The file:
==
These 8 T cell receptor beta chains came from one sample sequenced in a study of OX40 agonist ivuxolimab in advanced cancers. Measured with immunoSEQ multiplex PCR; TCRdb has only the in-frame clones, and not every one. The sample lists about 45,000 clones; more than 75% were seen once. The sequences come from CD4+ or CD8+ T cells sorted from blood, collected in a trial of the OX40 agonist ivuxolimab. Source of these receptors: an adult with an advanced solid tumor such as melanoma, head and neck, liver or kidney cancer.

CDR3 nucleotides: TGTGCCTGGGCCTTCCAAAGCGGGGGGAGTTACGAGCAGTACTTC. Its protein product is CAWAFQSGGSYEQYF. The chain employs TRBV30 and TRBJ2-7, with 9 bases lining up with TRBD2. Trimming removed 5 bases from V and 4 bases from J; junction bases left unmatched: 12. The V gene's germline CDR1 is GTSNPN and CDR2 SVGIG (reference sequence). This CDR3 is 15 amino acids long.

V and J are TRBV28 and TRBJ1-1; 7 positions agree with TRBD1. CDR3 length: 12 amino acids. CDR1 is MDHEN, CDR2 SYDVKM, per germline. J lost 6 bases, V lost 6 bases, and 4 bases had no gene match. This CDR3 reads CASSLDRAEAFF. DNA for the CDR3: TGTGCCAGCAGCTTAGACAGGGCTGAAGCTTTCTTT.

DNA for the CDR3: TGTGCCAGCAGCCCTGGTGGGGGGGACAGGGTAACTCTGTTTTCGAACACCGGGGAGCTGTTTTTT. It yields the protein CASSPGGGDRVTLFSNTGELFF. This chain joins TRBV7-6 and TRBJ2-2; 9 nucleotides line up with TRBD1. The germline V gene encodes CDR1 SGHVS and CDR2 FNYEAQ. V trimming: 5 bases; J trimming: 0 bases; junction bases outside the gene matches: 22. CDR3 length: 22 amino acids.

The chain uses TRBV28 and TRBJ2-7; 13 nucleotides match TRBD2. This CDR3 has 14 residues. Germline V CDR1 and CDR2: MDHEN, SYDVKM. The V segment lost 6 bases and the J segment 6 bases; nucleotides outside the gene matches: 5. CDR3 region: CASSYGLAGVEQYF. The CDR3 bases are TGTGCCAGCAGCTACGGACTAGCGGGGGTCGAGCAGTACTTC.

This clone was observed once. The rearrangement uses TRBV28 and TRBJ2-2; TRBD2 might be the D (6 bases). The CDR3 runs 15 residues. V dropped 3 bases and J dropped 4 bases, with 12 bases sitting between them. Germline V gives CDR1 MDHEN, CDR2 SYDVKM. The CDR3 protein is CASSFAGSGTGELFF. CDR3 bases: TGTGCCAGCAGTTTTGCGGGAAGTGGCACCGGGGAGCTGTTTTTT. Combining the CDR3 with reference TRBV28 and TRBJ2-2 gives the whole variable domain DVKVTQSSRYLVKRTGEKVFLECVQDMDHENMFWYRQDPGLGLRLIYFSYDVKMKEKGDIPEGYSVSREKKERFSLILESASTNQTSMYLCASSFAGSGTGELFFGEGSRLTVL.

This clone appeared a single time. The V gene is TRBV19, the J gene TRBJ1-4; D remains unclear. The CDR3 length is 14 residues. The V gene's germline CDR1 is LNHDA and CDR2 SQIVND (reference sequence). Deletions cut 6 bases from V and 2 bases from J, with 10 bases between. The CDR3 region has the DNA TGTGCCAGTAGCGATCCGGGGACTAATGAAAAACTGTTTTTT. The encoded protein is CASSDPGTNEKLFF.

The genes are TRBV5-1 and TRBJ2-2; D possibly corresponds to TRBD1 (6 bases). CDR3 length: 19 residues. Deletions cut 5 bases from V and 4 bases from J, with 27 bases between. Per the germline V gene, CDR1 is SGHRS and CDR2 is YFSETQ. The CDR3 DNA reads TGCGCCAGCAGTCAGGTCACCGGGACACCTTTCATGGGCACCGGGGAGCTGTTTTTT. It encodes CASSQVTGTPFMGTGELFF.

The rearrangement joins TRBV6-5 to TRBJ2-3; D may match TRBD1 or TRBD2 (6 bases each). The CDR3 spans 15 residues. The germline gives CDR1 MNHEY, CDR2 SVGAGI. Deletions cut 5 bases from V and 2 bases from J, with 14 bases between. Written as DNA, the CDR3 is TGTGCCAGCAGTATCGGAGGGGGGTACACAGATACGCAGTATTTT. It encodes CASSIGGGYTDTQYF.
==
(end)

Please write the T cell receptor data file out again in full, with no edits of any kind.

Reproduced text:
These 8 T cell receptor beta chains came from one sample sequenced in a study of OX40 agonist ivuxolimab in advanced cancers. Measured with immunoSEQ multiplex PCR; TCRdb has only the in-frame clones, and not every one. The sample lists about 45,000 clones; more than 75% were seen once. The sequences come from CD4+ or CD8+ T cells sorted from blood, collected in a trial of the OX40 agonist ivuxolimab. Source of these receptors: an adult with an advanced solid tumor such as melanoma, head and neck, liver or kidney cancer.

CDR3 nucleotides: TGTGCCTGGGCCTTCCAAAGCGGGGGGAGTTACGAGCAGTACTTC. Its protein product is CAWAFQSGGSYEQYF. The chain employs TRBV30 and TRBJ2-7, with 9 bases lining up with TRBD2. Trimming removed 5 bases from V and 4 bases from J; junction bases left unmatched: 12. The V gene's germline CDR1 is GTSNPN and CDR2 SVGIG (reference sequence). This CDR3 is 15 amino acids long.

V and J are TRBV28 and TRBJ1-1; 7 positions agree with TRBD1. CDR3 length: 12 amino acids. CDR1 is MDHEN, CDR2 SYDVKM, per germline. J lost 6 bases, V lost 6 bases, and 4 bases had no gene match. This CDR3 reads CASSLDRAEAFF. DNA for the CDR3: TGTGCCAGCAGCTTAGACAGGGCTGAAGCTTTCTTT.

DNA for the CDR3: TGTGCCAGCAGCCCTGGTGGGGGGGACAGGGTAACTCTGTTTTCGAACACCGGGGAGCTGTTTTTT. It yields the protein CASSPGGGDRVTLFSNTGELFF. This chain joins TRBV7-6 and TRBJ2-2; 9 nucleotides line up with TRBD1. The germline V gene encodes CDR1 SGHVS and CDR2 FNYEAQ. V trimming: 5 bases; J trimming: 0 bases; junction bases outside the gene matches: 22. CDR3 length: 22 amino acids.

The chain uses TRBV28 and TRBJ2-7; 13 nucleotides match TRBD2. This CDR3 has 14 residues. Germline V CDR1 and CDR2: MDHEN, SYDVKM. The V segment lost 6 bases and the J segment 6 bases; nucleotides outside the gene matches: 5. CDR3 region: CASSYGLAGVEQYF. The CDR3 bases are TGTGCCAGCAGCTACGGACTAGCGGGGGTCGAGCAGTACTTC.

This clone was observed once. The rearrangement uses TRBV28 and TRBJ2-2; TRBD2 might be the D (6 bases). The CDR3 runs 15 residues. V dropped 3 bases and J dropped 4 bases, with 12 bases sitting between them. Germline V gives CDR1 MDHEN, CDR2 SYDVKM. The CDR3 protein is CASSFAGSGTGELFF. CDR3 bases: TGTGCCAGCAGTTTTGCGGGAAGTGGCACCGGGGAGCTGTTTTTT. Combining the CDR3 with reference TRBV28 and TRBJ2-2 gives the whole variable domain DVKVTQSSRYLVKRTGEKVFLECVQDMDHENMFWYRQDPGLGLRLIYFSYDVKMKEKGDIPEGYSVSREKKERFSLILESASTNQTSMYLCASSFAGSGTGELFFGEGSRLTVL.

This clone appeared a single time. The V gene is TRBV19, the J gene TRBJ1-4; D remains unclear. The CDR3 length is 14 residues. The V gene's germline CDR1 is LNHDA and CDR2 SQIVND (reference sequence). Deletions cut 6 bases from V and 2 bases from J, with 10 bases between. The CDR3 region has the DNA TGTGCCAGTAGCGATCCGGGGACTAATGAAAAACTGTTTTTT. The encoded protein is CASSDPGTNEKLFF.

The genes are TRBV5-1 and TRBJ2-2; D possibly corresponds to TRBD1 (6 bases). CDR3 length: 19 residues. Deletions cut 5 bases from V and 4 bases from J, with 27 bases between. Per the germline V gene, CDR1 is SGHRS and CDR2 is YFSETQ. The CDR3 DNA reads TGCGCCAGCAGTCAGGTCACCGGGACACCTTTCATGGGCACCGGGGAGCTGTTTTTT. It encodes CASSQVTGTPFMGTGELFF.

The rearrangement joins TRBV6-5 to TRBJ2-3; D may match TRBD1 or TRBD2 (6 bases each). The CDR3 spans 15 residues. The germline gives CDR1 MNHEY, CDR2 SVGAGI. Deletions cut 5 bases from V and 2 bases from J, with 14 bases between. Written as DNA, the CDR3 is TGTGCCAGCAGTATCGGAGGGGGGTACACAGATACGCAGTATTTT. It encodes CASSIGGGYTDTQYF.